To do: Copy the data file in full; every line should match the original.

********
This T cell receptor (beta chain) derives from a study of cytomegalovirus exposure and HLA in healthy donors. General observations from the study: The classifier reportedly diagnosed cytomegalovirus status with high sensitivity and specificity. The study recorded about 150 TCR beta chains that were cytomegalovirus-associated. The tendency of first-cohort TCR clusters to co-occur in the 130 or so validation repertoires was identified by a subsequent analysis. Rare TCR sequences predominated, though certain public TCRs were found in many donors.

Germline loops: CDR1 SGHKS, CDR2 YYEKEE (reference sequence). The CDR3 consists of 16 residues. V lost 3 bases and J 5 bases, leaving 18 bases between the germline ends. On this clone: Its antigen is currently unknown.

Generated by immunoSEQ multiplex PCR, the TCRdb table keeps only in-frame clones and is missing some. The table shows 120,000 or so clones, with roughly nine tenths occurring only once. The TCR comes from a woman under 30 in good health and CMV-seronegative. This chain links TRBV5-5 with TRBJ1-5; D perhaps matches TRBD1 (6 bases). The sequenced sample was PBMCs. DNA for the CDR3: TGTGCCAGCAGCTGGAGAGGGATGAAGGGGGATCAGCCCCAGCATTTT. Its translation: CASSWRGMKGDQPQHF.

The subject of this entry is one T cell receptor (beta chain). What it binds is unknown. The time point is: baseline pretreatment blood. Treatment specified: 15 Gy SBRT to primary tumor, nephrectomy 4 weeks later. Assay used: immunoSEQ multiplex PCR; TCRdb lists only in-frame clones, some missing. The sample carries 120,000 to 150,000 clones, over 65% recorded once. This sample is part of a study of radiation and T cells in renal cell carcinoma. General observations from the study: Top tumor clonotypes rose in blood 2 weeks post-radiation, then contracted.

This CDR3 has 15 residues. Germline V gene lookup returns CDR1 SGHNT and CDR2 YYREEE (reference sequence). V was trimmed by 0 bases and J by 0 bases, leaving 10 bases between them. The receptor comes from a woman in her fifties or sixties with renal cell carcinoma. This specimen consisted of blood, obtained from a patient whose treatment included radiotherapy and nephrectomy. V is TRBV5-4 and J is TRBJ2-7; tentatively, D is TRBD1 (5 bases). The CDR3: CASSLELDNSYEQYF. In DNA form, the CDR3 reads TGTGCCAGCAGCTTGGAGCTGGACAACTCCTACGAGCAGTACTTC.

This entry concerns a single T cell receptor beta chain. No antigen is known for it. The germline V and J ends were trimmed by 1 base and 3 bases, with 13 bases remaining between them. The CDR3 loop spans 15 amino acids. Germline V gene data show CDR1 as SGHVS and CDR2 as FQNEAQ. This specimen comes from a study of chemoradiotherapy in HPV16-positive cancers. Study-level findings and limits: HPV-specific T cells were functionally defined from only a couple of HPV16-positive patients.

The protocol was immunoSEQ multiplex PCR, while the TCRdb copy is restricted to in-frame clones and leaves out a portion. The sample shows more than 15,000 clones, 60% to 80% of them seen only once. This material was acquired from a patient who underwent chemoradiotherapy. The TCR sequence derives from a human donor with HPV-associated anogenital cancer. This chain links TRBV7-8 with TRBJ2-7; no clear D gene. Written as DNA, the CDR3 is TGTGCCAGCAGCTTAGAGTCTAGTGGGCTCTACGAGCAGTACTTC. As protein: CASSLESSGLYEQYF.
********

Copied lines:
This T cell receptor (beta chain) derives from a study of cytomegalovirus exposure and HLA in healthy donors. General observations from the study: The classifier reportedly diagnosed cytomegalovirus status with high sensitivity and specificity. The study recorded about 150 TCR beta chains that were cytomegalovirus-associated. The tendency of first-cohort TCR clusters to co-occur in the 130 or so validation repertoires was identified by a subsequent analysis. Rare TCR sequences predominated, though certain public TCRs were found in many donors.

Germline loops: CDR1 SGHKS, CDR2 YYEKEE (reference sequence). The CDR3 consists of 16 residues. V lost 3 bases and J 5 bases, leaving 18 bases between the germline ends. On this clone: Its antigen is currently unknown.

Generated by immunoSEQ multiplex PCR, the TCRdb table keeps only in-frame clones and is missing some. The table shows 120,000 or so clones, with roughly nine tenths occurring only once. The TCR comes from a woman under 30 in good health and CMV-seronegative. This chain links TRBV5-5 with TRBJ1-5; D perhaps matches TRBD1 (6 bases). The sequenced sample was PBMCs. DNA for the CDR3: TGTGCCAGCAGCTGGAGAGGGATGAAGGGGGATCAGCCCCAGCATTTT. Its translation: CASSWRGMKGDQPQHF.

The subject of this entry is one T cell receptor (beta chain). What it binds is unknown. The time point is: baseline pretreatment blood. Treatment specified: 15 Gy SBRT to primary tumor, nephrectomy 4 weeks later. Assay used: immunoSEQ multiplex PCR; TCRdb lists only in-frame clones, some missing. The sample carries 120,000 to 150,000 clones, over 65% recorded once. This sample is part of a study of radiation and T cells in renal cell carcinoma. General observations from the study: Top tumor clonotypes rose in blood 2 weeks post-radiation, then contracted.

This CDR3 has 15 residues. Germline V gene lookup returns CDR1 SGHNT and CDR2 YYREEE (reference sequence). V was trimmed by 0 bases and J by 0 bases, leaving 10 bases between them. The receptor comes from a woman in her fifties or sixties with renal cell carcinoma. This specimen consisted of blood, obtained from a patient whose treatment included radiotherapy and nephrectomy. V is TRBV5-4 and J is TRBJ2-7; tentatively, D is TRBD1 (5 bases). The CDR3: CASSLELDNSYEQYF. In DNA form, the CDR3 reads TGTGCCAGCAGCTTGGAGCTGGACAACTCCTACGAGCAGTACTTC.

This entry concerns a single T cell receptor beta chain. No antigen is known for it. The germline V and J ends were trimmed by 1 base and 3 bases, with 13 bases remaining between them. The CDR3 loop spans 15 amino acids. Germline V gene data show CDR1 as SGHVS and CDR2 as FQNEAQ. This specimen comes from a study of chemoradiotherapy in HPV16-positive cancers. Study-level findings and limits: HPV-specific T cells were functionally defined from only a couple of HPV16-positive patients.

The protocol was immunoSEQ multiplex PCR, while the TCRdb copy is restricted to in-frame clones and leaves out a portion. The sample shows more than 15,000 clones, 60% to 80% of them seen only once. This material was acquired from a patient who underwent chemoradiotherapy. The TCR sequence derives from a human donor with HPV-associated anogenital cancer. This chain links TRBV7-8 with TRBJ2-7; no clear D gene. Written as DNA, the CDR3 is TGTGCCAGCAGCTTAGAGTCTAGTGGGCTCTACGAGCAGTACTTC. As protein: CASSLESSGLYEQYF.